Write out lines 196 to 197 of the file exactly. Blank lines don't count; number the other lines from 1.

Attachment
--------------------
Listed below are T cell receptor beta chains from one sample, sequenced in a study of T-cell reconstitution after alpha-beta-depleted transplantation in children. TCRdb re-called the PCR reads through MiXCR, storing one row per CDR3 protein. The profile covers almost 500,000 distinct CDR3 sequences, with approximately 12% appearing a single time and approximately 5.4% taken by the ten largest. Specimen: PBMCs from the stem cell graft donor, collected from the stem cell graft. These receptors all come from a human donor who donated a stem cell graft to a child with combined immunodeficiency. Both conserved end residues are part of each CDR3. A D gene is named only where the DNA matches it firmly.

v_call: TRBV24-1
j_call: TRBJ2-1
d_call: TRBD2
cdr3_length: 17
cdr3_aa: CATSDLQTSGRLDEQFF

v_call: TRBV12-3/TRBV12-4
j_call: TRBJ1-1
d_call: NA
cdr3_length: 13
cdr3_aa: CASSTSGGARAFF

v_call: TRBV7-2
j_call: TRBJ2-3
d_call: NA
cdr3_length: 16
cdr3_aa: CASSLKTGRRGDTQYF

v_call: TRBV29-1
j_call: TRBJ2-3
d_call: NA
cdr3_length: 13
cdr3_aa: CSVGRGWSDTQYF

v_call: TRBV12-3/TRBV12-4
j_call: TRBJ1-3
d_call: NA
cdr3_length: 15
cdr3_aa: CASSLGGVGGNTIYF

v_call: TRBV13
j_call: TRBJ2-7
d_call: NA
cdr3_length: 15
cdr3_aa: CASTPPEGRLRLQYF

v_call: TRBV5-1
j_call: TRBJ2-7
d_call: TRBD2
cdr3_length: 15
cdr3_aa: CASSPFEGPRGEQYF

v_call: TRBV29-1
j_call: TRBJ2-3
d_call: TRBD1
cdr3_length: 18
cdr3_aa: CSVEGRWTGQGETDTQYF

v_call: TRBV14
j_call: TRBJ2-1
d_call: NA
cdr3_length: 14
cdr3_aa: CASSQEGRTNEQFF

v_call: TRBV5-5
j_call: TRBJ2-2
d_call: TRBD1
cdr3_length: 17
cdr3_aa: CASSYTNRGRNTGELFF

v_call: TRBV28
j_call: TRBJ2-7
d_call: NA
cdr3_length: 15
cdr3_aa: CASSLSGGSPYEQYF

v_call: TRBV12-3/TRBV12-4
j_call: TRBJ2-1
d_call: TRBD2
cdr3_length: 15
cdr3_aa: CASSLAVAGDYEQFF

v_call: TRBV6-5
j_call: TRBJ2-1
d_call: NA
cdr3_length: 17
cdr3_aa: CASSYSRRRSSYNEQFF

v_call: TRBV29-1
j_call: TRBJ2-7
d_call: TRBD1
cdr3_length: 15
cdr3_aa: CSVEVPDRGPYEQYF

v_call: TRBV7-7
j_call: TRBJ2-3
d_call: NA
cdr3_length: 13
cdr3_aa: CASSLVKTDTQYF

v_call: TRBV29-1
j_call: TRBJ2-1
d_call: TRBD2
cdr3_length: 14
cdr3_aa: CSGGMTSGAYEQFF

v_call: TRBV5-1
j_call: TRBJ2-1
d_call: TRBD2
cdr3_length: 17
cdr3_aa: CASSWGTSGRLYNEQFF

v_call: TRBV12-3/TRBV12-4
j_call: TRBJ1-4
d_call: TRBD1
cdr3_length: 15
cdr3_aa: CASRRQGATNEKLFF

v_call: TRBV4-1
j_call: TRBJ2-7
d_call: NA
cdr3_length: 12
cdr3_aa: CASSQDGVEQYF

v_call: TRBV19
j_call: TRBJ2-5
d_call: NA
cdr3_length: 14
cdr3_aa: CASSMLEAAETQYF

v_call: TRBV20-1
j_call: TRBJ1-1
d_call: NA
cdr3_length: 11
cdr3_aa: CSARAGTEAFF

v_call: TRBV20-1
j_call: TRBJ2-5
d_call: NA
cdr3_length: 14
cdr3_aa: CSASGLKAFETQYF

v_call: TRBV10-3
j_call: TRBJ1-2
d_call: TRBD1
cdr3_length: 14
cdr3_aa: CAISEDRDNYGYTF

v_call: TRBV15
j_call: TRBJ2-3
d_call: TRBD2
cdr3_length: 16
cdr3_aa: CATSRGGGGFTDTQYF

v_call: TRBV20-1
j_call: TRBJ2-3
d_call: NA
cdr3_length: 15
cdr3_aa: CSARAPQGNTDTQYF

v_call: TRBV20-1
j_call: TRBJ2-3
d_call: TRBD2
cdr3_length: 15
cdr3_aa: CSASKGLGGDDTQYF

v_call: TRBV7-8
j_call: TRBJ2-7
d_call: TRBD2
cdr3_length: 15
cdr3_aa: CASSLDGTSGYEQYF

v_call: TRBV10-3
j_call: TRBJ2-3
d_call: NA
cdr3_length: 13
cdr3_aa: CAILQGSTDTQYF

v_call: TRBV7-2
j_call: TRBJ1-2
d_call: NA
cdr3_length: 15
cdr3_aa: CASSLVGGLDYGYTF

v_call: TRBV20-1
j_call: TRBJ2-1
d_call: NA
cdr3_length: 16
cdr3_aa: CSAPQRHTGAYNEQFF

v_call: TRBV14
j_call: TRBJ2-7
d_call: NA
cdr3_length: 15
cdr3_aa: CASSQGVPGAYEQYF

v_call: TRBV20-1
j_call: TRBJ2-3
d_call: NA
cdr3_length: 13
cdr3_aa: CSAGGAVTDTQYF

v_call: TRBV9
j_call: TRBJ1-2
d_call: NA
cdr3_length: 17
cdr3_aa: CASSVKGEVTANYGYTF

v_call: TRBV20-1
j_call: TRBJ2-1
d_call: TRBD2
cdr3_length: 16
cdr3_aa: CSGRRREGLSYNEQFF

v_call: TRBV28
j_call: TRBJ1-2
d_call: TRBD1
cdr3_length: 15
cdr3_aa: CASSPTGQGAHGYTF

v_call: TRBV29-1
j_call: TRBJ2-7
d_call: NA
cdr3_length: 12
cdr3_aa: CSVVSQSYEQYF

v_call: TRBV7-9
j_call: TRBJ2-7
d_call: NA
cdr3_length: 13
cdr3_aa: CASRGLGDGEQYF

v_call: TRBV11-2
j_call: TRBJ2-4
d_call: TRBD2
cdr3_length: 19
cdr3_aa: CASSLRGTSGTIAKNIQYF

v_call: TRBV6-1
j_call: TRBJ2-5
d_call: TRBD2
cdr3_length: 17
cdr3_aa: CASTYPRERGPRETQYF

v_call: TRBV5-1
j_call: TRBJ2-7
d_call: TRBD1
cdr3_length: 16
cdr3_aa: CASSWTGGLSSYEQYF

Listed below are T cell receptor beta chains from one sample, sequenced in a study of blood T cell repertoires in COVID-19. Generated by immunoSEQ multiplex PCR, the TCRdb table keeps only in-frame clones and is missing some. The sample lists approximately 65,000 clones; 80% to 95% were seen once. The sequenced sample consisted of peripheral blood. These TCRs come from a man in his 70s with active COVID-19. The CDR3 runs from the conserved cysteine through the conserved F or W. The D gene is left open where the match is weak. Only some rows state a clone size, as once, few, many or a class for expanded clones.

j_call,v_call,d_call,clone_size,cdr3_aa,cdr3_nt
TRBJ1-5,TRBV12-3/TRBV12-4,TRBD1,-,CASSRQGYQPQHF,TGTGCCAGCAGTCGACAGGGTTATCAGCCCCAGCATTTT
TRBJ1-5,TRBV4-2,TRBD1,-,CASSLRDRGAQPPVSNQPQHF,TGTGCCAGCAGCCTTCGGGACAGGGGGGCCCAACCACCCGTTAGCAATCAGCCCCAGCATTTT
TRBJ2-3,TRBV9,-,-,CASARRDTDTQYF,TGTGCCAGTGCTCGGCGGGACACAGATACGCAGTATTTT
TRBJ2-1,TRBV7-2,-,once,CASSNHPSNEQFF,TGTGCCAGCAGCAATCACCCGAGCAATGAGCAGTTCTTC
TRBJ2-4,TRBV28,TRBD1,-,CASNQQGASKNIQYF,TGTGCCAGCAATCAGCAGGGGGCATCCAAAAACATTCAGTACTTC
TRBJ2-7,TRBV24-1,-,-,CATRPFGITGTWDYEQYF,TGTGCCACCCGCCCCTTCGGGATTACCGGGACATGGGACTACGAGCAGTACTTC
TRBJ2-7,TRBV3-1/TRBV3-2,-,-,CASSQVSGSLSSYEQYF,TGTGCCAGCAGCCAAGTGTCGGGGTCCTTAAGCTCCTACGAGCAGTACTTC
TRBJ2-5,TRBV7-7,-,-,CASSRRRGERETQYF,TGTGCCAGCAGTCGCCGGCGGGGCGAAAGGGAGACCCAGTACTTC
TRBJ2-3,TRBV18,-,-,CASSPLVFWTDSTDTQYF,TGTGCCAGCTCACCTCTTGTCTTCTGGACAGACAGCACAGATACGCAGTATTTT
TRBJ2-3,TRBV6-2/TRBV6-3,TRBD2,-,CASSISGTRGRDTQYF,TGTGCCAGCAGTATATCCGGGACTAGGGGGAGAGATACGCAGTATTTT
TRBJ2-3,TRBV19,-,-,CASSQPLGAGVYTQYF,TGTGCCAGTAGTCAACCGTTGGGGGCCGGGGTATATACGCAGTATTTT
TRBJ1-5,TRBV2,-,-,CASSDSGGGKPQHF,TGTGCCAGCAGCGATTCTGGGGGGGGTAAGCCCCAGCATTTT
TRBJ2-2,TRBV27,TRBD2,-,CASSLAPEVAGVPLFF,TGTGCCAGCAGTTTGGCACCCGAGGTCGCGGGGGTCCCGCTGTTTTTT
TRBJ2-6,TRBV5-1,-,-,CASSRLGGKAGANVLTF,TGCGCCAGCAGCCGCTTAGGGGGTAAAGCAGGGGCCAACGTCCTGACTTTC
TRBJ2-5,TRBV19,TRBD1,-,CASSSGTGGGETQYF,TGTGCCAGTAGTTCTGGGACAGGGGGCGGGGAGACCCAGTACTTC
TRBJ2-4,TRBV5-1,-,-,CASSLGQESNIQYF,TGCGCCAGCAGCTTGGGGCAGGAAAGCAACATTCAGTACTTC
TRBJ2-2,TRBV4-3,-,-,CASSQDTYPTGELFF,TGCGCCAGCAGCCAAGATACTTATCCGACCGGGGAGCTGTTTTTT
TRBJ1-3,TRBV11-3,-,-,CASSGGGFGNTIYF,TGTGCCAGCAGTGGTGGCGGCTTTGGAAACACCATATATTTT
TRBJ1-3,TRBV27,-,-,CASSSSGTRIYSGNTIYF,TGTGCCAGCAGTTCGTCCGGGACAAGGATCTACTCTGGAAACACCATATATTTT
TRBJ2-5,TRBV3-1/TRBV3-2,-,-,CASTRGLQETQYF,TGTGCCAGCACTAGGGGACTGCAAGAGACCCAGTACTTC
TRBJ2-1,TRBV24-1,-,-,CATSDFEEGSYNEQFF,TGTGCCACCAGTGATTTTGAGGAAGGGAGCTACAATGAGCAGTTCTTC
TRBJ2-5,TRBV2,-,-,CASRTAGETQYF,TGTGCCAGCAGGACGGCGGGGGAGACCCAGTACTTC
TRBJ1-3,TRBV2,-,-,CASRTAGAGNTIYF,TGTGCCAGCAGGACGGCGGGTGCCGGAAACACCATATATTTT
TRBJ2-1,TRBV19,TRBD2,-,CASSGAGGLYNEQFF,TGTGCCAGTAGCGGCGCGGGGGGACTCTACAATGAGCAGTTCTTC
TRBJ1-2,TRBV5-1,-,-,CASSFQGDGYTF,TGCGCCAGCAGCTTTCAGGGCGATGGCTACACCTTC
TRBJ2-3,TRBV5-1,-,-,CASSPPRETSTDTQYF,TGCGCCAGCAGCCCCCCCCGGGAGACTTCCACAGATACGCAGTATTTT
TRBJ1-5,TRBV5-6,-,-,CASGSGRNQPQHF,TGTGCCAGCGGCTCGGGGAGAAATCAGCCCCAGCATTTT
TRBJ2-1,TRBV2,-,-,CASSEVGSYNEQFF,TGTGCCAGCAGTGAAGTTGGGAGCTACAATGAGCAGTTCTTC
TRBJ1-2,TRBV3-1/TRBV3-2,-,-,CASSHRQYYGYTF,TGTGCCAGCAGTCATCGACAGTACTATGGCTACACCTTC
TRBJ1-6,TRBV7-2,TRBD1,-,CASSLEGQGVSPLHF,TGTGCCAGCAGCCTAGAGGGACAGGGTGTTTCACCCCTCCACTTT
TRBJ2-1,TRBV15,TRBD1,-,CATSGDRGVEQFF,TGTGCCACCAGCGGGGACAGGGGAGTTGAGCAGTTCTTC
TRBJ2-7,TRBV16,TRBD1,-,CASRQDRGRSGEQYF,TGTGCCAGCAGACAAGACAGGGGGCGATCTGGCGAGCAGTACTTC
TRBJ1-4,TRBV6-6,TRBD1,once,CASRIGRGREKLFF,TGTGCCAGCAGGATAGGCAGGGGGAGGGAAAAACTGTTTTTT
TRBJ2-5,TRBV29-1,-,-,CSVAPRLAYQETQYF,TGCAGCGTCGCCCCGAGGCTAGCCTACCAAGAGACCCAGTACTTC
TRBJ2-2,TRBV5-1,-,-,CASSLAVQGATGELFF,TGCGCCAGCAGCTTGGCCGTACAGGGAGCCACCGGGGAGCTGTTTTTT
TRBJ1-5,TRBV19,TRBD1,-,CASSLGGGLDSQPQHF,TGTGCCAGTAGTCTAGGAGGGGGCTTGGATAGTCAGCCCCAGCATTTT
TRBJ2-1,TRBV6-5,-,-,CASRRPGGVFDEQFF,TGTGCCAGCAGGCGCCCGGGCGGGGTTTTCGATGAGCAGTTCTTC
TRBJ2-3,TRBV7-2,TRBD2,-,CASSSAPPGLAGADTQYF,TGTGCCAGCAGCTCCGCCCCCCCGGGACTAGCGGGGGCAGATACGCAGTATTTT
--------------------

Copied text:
cdr3_aa: CASTYPRERGPRETQYF

v_call: TRBV5-1